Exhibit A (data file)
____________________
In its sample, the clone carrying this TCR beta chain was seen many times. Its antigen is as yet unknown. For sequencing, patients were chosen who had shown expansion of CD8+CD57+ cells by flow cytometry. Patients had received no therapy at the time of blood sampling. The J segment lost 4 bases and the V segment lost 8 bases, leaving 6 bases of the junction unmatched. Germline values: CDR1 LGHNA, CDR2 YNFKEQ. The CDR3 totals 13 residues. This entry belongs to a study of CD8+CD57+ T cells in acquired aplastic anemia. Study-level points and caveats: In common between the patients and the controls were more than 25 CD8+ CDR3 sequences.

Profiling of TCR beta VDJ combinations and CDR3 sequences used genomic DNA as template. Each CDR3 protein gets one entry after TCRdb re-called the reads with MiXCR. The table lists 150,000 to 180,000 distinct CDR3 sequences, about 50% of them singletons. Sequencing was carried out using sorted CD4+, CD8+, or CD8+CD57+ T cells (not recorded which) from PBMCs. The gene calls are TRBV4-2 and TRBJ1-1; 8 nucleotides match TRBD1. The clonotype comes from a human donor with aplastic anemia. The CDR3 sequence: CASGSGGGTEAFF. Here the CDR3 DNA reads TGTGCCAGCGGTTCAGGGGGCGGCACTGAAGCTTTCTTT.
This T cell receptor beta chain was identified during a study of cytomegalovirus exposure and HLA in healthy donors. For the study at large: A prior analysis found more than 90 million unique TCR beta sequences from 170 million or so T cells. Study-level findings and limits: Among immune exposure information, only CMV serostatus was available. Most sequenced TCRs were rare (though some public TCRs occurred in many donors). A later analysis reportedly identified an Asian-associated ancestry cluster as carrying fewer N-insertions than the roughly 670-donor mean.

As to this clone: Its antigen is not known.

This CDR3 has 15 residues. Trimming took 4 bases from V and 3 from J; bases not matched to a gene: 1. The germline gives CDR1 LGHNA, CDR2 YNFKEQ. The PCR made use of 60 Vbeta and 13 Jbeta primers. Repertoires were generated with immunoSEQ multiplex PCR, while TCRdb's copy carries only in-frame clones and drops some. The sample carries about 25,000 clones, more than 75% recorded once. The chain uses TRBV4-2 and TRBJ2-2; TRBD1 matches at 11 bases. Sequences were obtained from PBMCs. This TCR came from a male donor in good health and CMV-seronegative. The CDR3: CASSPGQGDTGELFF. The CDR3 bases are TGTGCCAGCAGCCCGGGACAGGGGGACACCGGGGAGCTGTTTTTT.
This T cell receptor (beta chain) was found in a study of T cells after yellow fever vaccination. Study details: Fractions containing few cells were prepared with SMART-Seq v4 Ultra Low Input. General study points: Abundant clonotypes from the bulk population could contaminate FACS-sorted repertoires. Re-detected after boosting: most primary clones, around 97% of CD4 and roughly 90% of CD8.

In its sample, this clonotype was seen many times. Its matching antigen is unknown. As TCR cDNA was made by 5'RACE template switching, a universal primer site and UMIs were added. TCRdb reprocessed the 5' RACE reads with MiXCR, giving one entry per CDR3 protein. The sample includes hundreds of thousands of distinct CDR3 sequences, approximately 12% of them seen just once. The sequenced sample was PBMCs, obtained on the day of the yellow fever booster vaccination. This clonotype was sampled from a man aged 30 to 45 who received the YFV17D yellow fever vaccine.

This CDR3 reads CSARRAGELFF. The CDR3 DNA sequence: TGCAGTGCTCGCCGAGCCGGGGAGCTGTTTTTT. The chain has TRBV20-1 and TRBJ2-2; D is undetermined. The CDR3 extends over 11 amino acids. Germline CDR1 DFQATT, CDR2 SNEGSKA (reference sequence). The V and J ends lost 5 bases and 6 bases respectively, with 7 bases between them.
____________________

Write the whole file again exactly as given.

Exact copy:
In its sample, the clone carrying this TCR beta chain was seen many times. Its antigen is as yet unknown. For sequencing, patients were chosen who had shown expansion of CD8+CD57+ cells by flow cytometry. Patients had received no therapy at the time of blood sampling. The J segment lost 4 bases and the V segment lost 8 bases, leaving 6 bases of the junction unmatched. Germline values: CDR1 LGHNA, CDR2 YNFKEQ. The CDR3 totals 13 residues. This entry belongs to a study of CD8+CD57+ T cells in acquired aplastic anemia. Study-level points and caveats: In common between the patients and the controls were more than 25 CD8+ CDR3 sequences.

Profiling of TCR beta VDJ combinations and CDR3 sequences used genomic DNA as template. Each CDR3 protein gets one entry after TCRdb re-called the reads with MiXCR. The table lists 150,000 to 180,000 distinct CDR3 sequences, about 50% of them singletons. Sequencing was carried out using sorted CD4+, CD8+, or CD8+CD57+ T cells (not recorded which) from PBMCs. The gene calls are TRBV4-2 and TRBJ1-1; 8 nucleotides match TRBD1. The clonotype comes from a human donor with aplastic anemia. The CDR3 sequence: CASGSGGGTEAFF. Here the CDR3 DNA reads TGTGCCAGCGGTTCAGGGGGCGGCACTGAAGCTTTCTTT.
This T cell receptor beta chain was identified during a study of cytomegalovirus exposure and HLA in healthy donors. For the study at large: A prior analysis found more than 90 million unique TCR beta sequences from 170 million or so T cells. Study-level findings and limits: Among immune exposure information, only CMV serostatus was available. Most sequenced TCRs were rare (though some public TCRs occurred in many donors). A later analysis reportedly identified an Asian-associated ancestry cluster as carrying fewer N-insertions than the roughly 670-donor mean.

As to this clone: Its antigen is not known.

This CDR3 has 15 residues. Trimming took 4 bases from V and 3 from J; bases not matched to a gene: 1. The germline gives CDR1 LGHNA, CDR2 YNFKEQ. The PCR made use of 60 Vbeta and 13 Jbeta primers. Repertoires were generated with immunoSEQ multiplex PCR, while TCRdb's copy carries only in-frame clones and drops some. The sample carries about 25,000 clones, more than 75% recorded once. The chain uses TRBV4-2 and TRBJ2-2; TRBD1 matches at 11 bases. Sequences were obtained from PBMCs. This TCR came from a male donor in good health and CMV-seronegative. The CDR3: CASSPGQGDTGELFF. The CDR3 bases are TGTGCCAGCAGCCCGGGACAGGGGGACACCGGGGAGCTGTTTTTT.
This T cell receptor (beta chain) was found in a study of T cells after yellow fever vaccination. Study details: Fractions containing few cells were prepared with SMART-Seq v4 Ultra Low Input. General study points: Abundant clonotypes from the bulk population could contaminate FACS-sorted repertoires. Re-detected after boosting: most primary clones, around 97% of CD4 and roughly 90% of CD8.

In its sample, this clonotype was seen many times. Its matching antigen is unknown. As TCR cDNA was made by 5'RACE template switching, a universal primer site and UMIs were added. TCRdb reprocessed the 5' RACE reads with MiXCR, giving one entry per CDR3 protein. The sample includes hundreds of thousands of distinct CDR3 sequences, approximately 12% of them seen just once. The sequenced sample was PBMCs, obtained on the day of the yellow fever booster vaccination. This clonotype was sampled from a man aged 30 to 45 who received the YFV17D yellow fever vaccine.

This CDR3 reads CSARRAGELFF. The CDR3 DNA sequence: TGCAGTGCTCGCCGAGCCGGGGAGCTGTTTTTT. The chain has TRBV20-1 and TRBJ2-2; D is undetermined. The CDR3 extends over 11 amino acids. Germline CDR1 DFQATT, CDR2 SNEGSKA (reference sequence). The V and J ends lost 5 bases and 6 bases respectively, with 7 bases between them.